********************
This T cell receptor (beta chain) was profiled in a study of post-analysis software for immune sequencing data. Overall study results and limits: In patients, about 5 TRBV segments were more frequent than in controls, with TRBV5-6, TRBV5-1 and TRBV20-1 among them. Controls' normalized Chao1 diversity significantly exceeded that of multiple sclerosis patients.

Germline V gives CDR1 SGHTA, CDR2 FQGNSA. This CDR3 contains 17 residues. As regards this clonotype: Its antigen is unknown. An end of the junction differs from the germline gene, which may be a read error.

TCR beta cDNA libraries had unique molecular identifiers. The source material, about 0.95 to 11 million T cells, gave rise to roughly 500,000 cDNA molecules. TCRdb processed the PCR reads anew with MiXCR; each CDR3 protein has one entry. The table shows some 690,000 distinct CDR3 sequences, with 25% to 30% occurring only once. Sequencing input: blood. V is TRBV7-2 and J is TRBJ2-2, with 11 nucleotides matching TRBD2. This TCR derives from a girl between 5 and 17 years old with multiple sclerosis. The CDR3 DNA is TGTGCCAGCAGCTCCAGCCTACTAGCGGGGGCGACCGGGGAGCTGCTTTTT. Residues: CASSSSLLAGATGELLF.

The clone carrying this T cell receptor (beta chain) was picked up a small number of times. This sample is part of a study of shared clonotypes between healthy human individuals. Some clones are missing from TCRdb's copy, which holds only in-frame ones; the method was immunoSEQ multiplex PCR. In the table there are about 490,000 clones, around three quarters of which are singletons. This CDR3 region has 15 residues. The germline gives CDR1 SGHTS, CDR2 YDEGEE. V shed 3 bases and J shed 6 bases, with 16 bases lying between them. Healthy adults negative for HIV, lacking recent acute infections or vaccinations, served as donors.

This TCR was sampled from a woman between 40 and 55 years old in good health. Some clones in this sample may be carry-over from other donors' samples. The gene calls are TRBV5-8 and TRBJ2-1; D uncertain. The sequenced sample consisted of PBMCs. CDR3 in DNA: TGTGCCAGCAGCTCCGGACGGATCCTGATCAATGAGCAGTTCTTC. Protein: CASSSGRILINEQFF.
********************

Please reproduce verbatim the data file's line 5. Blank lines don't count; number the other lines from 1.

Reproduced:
This TCR was sampled from a woman between 40 and 55 years old in good health. Some clones in this sample may be carry-over from other donors' samples. The gene calls are TRBV5-8 and TRBJ2-1; D uncertain. The sequenced sample consisted of PBMCs. CDR3 in DNA: TGTGCCAGCAGCTCCGGACGGATCCTGATCAATGAGCAGTTCTTC. Protein: CASSSGRILINEQFF.